# Marginal distribution

## In words...

Given a random pair (or a random vector), the marginal probability distribution models the distribution of one of (or a subset of) the variables.

For a discrete random pair, the marginal distribution of a variable gives the probability of observing its values independently of the value of the other. It can be computed as the sum of the probabilities of observing pair of values for all possible values of the second variable.

For a continuous random pair, the marginal probability density function of a variable is obtained by summing (integrating) the joint probability density function over all possible values of the second variable.

## In picture...

The marginal density function can be pictured as a projection of the joint pdf onto one of the variables...

## In maths...

### Marginal probability distribution for discrete random pairs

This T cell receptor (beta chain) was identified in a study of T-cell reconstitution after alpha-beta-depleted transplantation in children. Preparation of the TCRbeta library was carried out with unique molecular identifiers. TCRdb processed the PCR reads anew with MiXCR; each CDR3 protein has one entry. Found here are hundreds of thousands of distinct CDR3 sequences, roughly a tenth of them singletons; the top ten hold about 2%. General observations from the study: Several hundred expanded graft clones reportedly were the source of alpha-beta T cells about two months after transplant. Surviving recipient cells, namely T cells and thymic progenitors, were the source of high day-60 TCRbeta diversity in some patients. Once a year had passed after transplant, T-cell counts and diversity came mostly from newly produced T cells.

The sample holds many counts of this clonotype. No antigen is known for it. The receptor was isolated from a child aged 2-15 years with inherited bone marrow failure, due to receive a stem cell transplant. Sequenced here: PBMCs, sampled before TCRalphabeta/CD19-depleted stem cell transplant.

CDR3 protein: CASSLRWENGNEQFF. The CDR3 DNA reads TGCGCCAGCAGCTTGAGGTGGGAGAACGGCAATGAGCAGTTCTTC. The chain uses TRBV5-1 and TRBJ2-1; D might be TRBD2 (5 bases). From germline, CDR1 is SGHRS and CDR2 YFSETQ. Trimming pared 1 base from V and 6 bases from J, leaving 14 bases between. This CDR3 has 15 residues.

Given a discrete random pair $(X,Y)\in\X\times\Y$, the marginal probability distribution of $X$ (respectively $Y$) is defined as
$$
P_{X} : \Sigma_X \rightarrow [0,1]
$$
with
$$
P_{X} ( x ) = P(X=x ) = \sum_{y\in\Y} P(X=x,\ Y=y) = \sum_{y\in\Y} P_{X,Y}(x,\ y) ,
$$
where $P_{X,Y}$ is the joint probability distribution of $(X,Y)$.

### Marginal probability density function for continuous random pairs

Given a continuous random pair $(X,Y)\in\X\times\Y$, the marginal probability density function of $X$ is defined as
$$
p_{X} : \X \rightarrow \R^+
$$
with
$$
p_{X}( x ) = \int_{\Y} p_{X,Y}(x,y) dy
$$
where $p_{X,Y}$ is the joint probability density function of $(X,Y)$.

## Notes

The conditional probability $P(A|B)$ is not well-defined when $P(B)=0$. However, this case can be dealt with by setting $P(A|B)$ to an arbitrary value. Indeed, this value does not influence the computations involving $P(A|B)$ since it corresponds to the probability of observing $A$ given that an event with zero probability occurred.